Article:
Senate documents are a common source of data for writers. Although the "Publication Manual of the American Psychological Association" (6th ed.) offers guidelines for many citations, the manual relies on the 19th edition of "The Bluebook: A Uniform System of Citation" for information about legal matters such as United States Senate bills. This publication is a reference book for legal professionals and writers covering government business.
After you discuss information from a U.S. Senate bill, put a citation within parentheses. Insert the title of the bill -- if it is available and important to your work -- a comma and the year, such as: (Lilly Ledbetter Fair Pay Act of 2009, 2009). If you do not include the title, use "S." without quotation marks, the bill or resolution number, a comma and the year; for example: (S. 181, 2009). If you mention the bill in text, omit it from the parentheses.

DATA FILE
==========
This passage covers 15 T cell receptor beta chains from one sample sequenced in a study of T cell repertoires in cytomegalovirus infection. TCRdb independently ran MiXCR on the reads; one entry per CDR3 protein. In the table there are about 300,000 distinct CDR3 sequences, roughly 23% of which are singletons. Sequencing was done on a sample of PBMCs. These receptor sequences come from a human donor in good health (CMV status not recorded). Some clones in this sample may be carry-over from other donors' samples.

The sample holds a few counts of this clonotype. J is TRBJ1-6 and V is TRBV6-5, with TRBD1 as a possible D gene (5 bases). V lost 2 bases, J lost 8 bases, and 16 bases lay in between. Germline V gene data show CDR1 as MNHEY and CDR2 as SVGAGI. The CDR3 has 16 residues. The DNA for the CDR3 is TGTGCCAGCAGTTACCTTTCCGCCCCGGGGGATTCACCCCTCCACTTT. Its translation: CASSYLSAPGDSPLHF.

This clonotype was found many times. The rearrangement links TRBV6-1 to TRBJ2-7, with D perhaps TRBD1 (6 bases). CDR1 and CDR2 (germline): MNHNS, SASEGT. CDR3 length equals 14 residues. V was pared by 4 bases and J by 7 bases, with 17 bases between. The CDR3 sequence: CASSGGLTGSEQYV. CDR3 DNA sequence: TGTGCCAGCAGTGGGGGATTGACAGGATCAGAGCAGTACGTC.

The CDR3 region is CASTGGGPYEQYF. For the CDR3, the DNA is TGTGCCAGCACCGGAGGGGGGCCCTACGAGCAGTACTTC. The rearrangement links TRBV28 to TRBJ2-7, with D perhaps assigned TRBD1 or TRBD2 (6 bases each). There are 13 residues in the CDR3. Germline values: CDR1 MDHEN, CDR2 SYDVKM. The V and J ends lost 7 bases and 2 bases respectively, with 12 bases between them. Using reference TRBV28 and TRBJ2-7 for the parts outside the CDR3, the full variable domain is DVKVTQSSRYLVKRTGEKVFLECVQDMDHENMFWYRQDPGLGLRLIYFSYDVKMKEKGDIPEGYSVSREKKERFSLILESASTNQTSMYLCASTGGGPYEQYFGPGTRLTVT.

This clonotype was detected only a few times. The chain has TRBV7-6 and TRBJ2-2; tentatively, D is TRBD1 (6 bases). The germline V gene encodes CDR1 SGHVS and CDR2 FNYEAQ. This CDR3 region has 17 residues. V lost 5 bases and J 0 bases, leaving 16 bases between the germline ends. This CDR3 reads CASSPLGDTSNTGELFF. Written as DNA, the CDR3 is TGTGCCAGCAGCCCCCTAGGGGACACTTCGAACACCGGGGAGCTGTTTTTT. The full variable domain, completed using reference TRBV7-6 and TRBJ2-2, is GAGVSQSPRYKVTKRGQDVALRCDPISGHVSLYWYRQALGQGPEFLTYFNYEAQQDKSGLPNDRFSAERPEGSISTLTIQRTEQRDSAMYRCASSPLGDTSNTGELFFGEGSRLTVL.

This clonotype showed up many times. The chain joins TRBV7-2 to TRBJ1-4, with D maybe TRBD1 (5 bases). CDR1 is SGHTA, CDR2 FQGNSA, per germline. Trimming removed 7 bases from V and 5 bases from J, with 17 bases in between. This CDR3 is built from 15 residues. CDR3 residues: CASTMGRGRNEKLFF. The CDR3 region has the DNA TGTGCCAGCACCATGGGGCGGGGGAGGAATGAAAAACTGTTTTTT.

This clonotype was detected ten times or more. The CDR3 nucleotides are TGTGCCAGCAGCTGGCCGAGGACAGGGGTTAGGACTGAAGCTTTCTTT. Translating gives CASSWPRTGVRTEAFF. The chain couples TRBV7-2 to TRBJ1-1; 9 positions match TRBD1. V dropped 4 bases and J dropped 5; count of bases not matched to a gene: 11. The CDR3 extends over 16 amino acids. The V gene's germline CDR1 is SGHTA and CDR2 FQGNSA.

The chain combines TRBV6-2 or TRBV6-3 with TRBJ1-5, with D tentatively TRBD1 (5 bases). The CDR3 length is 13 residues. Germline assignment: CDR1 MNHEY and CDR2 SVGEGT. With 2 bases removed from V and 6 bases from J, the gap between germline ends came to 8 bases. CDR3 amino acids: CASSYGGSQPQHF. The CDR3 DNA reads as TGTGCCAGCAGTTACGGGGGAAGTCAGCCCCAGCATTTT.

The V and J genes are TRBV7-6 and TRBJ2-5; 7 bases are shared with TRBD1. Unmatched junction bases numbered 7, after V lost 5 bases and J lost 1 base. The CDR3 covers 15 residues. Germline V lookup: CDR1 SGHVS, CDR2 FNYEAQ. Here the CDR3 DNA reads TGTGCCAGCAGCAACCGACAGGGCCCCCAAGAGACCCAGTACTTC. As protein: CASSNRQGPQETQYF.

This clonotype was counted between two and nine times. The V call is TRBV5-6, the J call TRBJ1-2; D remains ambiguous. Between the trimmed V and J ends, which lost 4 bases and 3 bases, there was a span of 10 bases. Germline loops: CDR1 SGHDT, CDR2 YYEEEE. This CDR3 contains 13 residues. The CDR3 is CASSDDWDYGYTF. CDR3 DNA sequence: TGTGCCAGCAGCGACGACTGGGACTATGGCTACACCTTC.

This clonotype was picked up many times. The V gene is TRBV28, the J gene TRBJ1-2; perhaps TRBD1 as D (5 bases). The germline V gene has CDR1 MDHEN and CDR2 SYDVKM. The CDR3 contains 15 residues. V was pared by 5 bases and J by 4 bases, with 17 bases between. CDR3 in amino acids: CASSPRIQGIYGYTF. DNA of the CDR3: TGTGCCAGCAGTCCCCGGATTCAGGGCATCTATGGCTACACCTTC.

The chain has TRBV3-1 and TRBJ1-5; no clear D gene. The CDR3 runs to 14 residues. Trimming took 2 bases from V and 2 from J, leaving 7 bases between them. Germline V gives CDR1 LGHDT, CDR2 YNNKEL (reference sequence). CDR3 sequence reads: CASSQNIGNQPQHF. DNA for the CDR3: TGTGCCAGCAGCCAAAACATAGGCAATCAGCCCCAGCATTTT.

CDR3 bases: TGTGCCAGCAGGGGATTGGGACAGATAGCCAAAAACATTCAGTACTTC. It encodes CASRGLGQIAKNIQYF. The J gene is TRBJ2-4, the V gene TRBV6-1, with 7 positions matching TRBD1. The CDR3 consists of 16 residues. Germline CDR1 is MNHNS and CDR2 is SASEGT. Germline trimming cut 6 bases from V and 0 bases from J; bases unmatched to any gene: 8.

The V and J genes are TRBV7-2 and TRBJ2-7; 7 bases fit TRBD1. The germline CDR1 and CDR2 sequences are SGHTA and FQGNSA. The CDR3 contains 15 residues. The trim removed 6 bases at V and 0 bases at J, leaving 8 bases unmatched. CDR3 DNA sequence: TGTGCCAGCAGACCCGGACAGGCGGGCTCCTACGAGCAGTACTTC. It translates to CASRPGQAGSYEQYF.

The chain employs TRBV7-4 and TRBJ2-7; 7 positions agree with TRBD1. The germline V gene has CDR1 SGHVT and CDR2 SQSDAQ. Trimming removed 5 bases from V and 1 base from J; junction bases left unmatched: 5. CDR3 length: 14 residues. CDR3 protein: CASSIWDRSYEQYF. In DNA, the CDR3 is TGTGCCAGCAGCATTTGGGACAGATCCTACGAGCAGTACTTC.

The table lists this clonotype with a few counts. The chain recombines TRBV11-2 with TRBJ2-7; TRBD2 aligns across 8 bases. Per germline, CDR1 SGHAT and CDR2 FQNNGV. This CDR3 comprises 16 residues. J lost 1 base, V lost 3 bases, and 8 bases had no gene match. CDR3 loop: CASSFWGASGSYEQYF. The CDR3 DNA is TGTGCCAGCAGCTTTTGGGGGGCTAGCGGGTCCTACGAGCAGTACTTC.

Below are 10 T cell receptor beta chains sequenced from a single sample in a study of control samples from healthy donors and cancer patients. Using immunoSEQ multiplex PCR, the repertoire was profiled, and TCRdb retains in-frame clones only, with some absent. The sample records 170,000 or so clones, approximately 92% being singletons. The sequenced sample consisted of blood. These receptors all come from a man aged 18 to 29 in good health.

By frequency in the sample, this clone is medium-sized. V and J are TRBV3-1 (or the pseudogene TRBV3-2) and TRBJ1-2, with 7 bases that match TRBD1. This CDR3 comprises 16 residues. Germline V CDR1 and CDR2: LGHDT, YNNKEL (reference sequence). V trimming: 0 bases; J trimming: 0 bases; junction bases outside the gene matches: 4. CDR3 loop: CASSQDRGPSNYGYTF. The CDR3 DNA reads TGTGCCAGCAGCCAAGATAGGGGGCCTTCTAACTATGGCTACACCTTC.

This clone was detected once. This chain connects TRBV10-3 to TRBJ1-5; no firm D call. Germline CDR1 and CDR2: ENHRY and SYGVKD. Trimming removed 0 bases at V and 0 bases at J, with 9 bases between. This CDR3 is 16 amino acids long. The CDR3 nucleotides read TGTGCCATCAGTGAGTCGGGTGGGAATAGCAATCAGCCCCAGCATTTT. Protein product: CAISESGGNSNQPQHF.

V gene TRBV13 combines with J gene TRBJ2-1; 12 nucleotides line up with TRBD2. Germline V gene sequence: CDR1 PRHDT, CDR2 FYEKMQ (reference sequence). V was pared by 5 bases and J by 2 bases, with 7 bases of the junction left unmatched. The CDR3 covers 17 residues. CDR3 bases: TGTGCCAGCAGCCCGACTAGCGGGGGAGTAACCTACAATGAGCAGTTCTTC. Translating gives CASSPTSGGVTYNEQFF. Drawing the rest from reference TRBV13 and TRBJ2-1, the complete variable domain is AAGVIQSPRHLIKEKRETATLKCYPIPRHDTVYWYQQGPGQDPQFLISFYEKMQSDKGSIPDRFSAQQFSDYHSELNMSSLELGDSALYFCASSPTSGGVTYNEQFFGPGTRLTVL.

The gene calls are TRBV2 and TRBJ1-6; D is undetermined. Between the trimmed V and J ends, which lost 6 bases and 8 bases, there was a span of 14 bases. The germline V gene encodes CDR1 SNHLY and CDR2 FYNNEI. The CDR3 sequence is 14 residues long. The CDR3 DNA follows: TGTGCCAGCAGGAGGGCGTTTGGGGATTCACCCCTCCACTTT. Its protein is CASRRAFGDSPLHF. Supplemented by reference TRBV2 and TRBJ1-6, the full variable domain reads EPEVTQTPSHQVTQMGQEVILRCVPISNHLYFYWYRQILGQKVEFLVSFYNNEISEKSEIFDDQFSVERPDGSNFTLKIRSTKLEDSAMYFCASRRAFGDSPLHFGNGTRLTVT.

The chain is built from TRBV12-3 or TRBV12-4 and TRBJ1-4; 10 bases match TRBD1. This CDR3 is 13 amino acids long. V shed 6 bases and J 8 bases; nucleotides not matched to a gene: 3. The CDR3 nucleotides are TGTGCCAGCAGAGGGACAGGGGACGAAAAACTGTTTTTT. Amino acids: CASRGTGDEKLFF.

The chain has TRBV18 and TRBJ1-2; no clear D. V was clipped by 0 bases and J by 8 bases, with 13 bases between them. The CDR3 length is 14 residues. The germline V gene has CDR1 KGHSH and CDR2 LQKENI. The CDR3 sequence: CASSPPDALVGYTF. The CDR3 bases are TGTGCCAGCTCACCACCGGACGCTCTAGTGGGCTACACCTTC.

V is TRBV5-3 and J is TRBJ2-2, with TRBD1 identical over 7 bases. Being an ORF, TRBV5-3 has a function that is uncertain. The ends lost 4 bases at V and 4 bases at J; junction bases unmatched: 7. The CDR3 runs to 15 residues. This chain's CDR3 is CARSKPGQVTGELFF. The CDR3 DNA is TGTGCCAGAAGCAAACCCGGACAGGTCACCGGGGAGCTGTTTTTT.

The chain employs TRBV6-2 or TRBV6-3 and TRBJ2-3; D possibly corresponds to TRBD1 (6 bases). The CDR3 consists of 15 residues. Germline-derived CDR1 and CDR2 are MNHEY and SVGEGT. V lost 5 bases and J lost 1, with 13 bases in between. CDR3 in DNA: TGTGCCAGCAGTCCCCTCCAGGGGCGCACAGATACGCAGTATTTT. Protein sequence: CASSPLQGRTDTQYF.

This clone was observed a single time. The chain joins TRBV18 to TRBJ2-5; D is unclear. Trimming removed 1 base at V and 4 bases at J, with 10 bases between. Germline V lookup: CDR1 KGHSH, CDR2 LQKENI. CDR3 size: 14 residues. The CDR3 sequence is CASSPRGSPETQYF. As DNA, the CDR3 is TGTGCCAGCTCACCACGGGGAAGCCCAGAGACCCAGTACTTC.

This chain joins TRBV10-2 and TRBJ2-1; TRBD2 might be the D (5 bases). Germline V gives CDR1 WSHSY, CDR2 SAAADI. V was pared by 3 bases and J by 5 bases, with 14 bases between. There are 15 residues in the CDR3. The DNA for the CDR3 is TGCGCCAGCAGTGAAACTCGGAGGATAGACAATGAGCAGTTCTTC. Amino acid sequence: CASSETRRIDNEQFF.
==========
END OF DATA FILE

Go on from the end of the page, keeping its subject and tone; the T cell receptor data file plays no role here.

Include in-text citations of U.S. Senate bills on the References page. Begin with the title of the bill and a comma. Insert "S." without quotation marks, the bill or resolution number and a comma. Indicate the congressional session with the ordinal number and "Cong." Put the year within parentheses and end with a period; for instance: Lilly Ledbetter Fair Pay Act of 2009, S. 181, 111th Cong. (2009).